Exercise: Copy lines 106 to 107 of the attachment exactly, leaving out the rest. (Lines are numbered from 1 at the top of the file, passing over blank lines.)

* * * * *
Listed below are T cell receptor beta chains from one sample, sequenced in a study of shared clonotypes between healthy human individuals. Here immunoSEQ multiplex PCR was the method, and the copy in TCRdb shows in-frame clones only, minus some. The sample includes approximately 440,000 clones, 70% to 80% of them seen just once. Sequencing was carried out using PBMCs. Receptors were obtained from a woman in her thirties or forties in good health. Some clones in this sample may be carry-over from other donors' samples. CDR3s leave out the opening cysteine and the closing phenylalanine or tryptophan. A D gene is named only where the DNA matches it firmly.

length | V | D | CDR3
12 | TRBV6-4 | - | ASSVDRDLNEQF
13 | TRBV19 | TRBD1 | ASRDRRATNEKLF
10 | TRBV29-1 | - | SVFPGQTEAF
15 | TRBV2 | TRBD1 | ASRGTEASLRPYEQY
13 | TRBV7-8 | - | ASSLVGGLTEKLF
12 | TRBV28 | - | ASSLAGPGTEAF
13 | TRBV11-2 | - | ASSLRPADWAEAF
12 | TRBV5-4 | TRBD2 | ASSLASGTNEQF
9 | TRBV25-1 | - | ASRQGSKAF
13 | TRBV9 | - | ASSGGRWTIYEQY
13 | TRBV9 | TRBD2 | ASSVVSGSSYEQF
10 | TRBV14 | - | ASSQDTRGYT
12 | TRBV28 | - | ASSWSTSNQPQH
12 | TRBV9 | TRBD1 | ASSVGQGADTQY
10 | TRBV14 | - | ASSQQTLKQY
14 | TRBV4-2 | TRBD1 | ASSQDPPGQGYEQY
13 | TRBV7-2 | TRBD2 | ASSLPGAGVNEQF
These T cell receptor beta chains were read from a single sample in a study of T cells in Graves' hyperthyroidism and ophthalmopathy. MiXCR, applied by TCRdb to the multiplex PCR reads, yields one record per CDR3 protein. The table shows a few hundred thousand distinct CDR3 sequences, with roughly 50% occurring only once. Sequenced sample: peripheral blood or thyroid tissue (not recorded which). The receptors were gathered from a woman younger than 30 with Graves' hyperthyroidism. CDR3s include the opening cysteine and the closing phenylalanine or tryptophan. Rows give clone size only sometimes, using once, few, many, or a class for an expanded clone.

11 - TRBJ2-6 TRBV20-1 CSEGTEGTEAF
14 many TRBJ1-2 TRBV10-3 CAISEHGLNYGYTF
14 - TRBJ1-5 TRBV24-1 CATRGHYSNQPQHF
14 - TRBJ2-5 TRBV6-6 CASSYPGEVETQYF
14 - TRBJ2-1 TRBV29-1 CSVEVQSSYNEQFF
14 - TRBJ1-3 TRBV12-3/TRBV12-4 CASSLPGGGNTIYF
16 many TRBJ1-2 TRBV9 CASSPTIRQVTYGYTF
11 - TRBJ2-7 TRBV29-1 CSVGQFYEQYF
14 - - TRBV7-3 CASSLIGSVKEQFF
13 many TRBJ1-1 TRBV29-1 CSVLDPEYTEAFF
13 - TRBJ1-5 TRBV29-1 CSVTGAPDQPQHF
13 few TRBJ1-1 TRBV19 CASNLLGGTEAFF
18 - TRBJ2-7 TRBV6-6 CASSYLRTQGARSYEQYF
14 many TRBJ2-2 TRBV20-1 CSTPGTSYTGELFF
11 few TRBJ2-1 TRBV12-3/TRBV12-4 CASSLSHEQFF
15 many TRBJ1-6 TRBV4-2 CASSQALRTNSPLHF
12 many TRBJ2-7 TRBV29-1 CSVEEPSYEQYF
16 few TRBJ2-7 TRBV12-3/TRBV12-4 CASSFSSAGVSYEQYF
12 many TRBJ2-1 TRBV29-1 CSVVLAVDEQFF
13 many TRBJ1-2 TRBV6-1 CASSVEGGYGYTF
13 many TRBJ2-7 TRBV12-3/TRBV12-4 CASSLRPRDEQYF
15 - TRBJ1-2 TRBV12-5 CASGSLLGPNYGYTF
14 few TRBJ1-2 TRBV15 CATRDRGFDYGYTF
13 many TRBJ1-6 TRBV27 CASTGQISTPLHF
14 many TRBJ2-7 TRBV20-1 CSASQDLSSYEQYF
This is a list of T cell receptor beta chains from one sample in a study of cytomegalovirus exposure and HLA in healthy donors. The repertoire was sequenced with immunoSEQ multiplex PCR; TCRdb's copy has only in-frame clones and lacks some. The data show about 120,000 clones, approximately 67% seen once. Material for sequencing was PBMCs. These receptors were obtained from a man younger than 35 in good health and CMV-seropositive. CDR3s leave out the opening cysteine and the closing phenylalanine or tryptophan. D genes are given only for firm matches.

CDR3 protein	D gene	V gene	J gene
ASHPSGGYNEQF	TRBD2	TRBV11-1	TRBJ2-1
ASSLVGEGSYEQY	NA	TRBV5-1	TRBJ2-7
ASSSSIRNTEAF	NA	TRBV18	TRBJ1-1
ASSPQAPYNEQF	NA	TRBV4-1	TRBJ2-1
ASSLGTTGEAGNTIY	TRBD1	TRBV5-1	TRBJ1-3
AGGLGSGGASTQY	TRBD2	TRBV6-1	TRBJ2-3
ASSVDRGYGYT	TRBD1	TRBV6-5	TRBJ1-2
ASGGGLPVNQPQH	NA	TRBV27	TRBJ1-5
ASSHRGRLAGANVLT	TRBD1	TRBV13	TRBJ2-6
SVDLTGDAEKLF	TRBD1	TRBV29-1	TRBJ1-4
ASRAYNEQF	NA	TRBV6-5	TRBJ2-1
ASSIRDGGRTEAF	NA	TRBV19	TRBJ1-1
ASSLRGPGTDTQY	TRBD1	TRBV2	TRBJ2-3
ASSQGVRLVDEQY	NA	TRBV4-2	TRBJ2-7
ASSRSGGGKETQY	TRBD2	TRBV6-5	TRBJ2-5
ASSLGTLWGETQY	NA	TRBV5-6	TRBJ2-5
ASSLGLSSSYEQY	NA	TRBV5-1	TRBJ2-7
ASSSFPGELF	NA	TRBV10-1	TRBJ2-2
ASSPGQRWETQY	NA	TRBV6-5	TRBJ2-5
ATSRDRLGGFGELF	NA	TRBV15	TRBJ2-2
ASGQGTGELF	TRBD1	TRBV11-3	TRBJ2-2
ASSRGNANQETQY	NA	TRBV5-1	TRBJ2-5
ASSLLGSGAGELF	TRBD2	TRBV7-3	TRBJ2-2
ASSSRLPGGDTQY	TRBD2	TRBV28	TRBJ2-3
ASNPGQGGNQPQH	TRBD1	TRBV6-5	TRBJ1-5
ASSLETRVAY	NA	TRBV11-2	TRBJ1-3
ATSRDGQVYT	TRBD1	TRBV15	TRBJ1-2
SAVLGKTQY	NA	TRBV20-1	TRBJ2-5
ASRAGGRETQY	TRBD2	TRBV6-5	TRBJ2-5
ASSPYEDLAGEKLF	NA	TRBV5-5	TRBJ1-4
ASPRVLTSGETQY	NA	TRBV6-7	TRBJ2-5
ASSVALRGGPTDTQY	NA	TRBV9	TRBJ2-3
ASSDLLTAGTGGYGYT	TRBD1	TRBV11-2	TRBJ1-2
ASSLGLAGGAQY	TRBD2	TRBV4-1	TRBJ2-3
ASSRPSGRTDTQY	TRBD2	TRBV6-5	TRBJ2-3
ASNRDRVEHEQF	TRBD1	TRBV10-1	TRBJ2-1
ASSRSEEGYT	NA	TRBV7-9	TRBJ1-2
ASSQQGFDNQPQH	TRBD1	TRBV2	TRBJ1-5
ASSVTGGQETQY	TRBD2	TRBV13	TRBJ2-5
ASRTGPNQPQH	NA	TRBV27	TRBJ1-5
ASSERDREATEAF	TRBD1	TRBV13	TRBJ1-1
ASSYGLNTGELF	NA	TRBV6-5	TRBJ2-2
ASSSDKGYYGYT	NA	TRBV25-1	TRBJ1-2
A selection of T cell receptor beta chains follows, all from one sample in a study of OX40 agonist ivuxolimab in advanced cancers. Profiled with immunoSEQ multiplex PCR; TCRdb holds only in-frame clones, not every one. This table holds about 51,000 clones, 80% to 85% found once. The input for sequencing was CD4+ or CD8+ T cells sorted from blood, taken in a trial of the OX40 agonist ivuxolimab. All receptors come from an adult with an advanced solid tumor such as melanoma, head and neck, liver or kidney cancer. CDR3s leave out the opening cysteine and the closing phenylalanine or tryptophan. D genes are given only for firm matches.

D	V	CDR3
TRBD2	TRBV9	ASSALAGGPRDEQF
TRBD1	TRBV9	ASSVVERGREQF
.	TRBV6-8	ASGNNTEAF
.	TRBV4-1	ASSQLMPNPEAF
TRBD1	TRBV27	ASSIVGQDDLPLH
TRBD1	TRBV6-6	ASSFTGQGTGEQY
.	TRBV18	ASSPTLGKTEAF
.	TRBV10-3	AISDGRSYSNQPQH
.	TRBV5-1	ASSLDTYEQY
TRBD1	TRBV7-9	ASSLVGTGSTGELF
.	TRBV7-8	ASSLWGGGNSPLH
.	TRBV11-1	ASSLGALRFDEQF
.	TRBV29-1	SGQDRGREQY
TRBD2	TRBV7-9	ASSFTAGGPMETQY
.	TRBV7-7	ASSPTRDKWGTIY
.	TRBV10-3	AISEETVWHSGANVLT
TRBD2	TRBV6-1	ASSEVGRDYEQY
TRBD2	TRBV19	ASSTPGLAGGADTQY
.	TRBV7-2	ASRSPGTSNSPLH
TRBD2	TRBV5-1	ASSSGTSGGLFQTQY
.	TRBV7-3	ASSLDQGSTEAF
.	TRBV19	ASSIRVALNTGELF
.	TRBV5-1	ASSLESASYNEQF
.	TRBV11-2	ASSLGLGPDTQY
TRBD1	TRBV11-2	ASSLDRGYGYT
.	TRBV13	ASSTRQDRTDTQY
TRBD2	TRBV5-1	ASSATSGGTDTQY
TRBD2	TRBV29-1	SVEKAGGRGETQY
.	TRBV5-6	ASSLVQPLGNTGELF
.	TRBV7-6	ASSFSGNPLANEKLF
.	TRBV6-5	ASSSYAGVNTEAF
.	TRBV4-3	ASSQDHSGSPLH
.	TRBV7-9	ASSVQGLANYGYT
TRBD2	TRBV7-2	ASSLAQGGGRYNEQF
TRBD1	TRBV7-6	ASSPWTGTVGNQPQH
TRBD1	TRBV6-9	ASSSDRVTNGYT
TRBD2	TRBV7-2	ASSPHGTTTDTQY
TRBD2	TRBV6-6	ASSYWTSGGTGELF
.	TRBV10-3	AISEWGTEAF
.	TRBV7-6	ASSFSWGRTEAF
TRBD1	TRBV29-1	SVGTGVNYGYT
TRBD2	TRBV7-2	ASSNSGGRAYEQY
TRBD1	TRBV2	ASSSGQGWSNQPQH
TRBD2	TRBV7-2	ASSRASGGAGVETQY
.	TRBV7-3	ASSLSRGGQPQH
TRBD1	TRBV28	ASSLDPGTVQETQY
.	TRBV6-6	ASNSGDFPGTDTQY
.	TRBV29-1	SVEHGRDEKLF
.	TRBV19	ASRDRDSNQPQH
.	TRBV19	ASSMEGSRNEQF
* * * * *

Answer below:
TRBD2	TRBV7-9	ASSFTAGGPMETQY
.	TRBV7-7	ASSPTRDKWGTIY